From an empirical perspective it is important to note that in the estimated models the probability of a single equilibrium usually turns out to be larger than 80%; i.e., we usually have equation image. The estimation results in this paper's application also appear to be only moderately sensitive with respect to the assumptions regarding the treatment of multiple equilibria. For example, maximizing a quasi-log-likelihood based on P(ϵW(y, θ)) yields estimates similar to those based on P1(y).


4.1. The Data: The Dutch National School Youth Survey

We will estimate the model outlined in the previous sections using data from the Dutch National School Youth Survey (NSYS) from the year 2000.8

The dataset contains information on the teenagers' individual characteristics, time use, income and expenditures, subjective information on norms and values, and information on various behaviors and durable goods ownership. There is only limited information on the parents (including education and working hours) and no information on siblings.

Although in principle all pupils in a sampled class participate in the survey, some pupils are excluded from the data. In some cases this is because a pupil was absent when the questionnaires were filled out, in other cases because information on some of the variables is missing. We exclude classes with more than 24 students. The resulting data contains information on 7534 students in 485 classes in 70 schools.

All information is self-reported. Thus, strictly speaking, our analysis measures social interactions in how teenagers report on their behavior. The results for ‘asking parents’ permission for purchases' may provide some insight into potential differences between social interactions in reported behavior and in actual behavior. Asking parents for permission before making a purchase is an aspect of out-of-class behavior. Since this primarily concerns the relationship between a pupil and his or her parents, we expect very weak or no endogenous social interaction effects in this type of actual behavior. However, if pupils copy each others' responses to the survey questions when filling out the questionnaire, spurious social interaction effects might be found.9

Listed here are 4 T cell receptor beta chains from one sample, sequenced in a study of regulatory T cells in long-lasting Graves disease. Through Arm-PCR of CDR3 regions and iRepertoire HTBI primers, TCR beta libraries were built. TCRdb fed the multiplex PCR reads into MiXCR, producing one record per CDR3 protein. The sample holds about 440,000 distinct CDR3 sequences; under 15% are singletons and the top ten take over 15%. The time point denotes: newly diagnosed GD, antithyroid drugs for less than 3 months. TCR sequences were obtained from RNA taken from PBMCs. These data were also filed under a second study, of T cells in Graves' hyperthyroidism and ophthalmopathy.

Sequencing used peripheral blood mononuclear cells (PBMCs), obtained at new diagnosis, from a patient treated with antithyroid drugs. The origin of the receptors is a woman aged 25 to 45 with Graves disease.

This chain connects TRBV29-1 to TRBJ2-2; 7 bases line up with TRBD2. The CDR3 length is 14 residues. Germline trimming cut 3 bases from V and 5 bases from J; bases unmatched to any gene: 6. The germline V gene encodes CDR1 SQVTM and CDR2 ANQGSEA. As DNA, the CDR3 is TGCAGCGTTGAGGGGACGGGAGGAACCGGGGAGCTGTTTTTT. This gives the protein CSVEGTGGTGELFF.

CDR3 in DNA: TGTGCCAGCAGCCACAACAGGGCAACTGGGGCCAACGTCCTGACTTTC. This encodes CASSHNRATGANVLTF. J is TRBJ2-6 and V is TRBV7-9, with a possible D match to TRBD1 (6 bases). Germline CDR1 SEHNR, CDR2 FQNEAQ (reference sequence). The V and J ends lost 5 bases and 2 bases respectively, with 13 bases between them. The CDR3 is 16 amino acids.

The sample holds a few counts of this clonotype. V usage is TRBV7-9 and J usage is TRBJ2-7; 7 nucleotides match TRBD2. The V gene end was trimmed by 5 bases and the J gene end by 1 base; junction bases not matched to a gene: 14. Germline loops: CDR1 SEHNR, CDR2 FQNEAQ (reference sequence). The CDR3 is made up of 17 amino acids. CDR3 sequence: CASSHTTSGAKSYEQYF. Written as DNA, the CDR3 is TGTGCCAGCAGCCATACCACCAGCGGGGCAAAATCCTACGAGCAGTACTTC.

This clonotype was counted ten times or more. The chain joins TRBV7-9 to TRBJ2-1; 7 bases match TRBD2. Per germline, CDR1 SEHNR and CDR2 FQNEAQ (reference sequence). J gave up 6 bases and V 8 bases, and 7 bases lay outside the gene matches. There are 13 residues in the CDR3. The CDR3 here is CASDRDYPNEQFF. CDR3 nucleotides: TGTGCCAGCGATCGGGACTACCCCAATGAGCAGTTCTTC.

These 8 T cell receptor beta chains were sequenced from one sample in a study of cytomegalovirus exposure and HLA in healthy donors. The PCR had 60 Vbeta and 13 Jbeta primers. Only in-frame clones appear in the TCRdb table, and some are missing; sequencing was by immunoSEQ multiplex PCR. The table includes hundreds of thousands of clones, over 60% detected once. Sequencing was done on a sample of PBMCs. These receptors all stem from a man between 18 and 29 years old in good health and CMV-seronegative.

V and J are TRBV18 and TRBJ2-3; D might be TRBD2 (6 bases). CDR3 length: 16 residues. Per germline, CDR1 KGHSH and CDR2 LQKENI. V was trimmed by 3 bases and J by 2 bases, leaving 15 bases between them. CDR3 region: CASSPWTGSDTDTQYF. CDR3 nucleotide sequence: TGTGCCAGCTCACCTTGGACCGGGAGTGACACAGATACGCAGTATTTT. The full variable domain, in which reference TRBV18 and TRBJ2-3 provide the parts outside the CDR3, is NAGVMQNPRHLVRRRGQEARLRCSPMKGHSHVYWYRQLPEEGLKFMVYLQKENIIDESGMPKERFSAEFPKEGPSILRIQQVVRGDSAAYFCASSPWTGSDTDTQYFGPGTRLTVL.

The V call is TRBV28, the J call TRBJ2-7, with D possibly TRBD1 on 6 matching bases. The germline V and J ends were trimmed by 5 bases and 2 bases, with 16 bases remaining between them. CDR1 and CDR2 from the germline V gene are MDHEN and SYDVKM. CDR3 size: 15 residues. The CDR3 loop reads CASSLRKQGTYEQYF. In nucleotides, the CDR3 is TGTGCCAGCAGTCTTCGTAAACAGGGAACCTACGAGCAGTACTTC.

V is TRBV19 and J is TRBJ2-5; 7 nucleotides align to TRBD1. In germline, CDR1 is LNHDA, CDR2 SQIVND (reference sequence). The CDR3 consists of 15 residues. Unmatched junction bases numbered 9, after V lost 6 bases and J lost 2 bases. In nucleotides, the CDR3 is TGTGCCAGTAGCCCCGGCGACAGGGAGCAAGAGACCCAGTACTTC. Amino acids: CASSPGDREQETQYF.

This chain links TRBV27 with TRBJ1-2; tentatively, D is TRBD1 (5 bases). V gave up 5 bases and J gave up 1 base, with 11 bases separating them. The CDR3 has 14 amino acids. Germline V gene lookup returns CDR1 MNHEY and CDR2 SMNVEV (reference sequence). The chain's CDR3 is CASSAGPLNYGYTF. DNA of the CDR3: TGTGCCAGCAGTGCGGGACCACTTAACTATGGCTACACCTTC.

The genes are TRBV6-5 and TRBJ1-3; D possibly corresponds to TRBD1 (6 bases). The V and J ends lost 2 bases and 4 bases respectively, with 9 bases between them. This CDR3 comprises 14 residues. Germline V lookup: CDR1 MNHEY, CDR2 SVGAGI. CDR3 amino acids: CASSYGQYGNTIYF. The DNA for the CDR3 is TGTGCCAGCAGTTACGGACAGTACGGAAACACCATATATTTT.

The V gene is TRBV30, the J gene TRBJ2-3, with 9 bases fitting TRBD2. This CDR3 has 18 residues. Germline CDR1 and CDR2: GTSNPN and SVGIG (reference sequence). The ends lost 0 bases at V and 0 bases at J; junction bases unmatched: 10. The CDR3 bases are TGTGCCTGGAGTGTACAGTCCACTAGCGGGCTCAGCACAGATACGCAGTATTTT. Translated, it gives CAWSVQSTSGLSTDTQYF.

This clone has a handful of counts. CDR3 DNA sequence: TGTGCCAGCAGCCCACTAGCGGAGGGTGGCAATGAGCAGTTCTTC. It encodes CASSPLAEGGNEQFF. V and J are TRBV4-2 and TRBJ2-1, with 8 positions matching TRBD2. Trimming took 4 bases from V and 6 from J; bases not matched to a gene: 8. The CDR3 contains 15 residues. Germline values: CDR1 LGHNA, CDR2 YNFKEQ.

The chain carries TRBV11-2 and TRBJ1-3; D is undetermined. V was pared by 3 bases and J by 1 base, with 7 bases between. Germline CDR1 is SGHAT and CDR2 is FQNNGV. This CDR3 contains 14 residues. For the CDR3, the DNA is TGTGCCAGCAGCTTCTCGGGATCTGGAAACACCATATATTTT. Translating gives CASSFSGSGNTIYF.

4.2. Specification of the Empirical Model

Given the cross-sectional nature of the data, we will not be able to fully account for the identification problems that characterize the empirical analysis of social interactions. In order to provide a proper perspective for the interpretation of the empirical results to be presented, we briefly discuss the identification issues in relation to the present dataset: (i) the definition of the reference group; (ii) endogenous versus contextual effects; and (iii) non-random selection into reference groups.

The Definition of the Reference Group

As in any empirical analysis on social interaction we require an assumption regarding the definition of the reference group: Who interacts with whom? A number of empirical papers have defined the reference group of an individual as the group of all persons in the population within the same age group and with the same education level, using the sample analogues as an approximation (see, for example, Kapteyn et al. (1997); Aronsson et al., 1999). This is a crude definition, largely motivated by data limitations. A more attractive alternative is to use subjective information on an individual's reference group, as in Woittiez and Kapteyn (1998). However, the information on the reference group of a sampled individual is often limited as these reference group members are not themselves included in the sample. The data in the current analysis can be viewed as a reference group-based sample as all students within a sampled class are interviewed in principle. While teenage behavior is obviously also influenced by persons outside the class, classmates are likely to play a dominant role in shaping teenagers' preferences and behavior. On a weekday, the average student in the sample spends about 6 hours in his or her school class. The total time spent on school-related activities (including homework and commuting) is about 8 hours per weekday: more than 50% of the daily waking time. Teenagers within the same school or class therefore form social groups that are more clearly defined and delineated than in many other situations in which social interactions are likely to play a role. Obviously, the definition of the reference group could be extended to allow for interactions with students outside the class. Also, one could in principle refine the specification of social groups within the class beyond the boy–girl distinction, for example on the basis of ethnicity, or by allowing the effect of younger and of older classmates to be different. These extensions are left for future research.

Endogenous versus Contextual Effects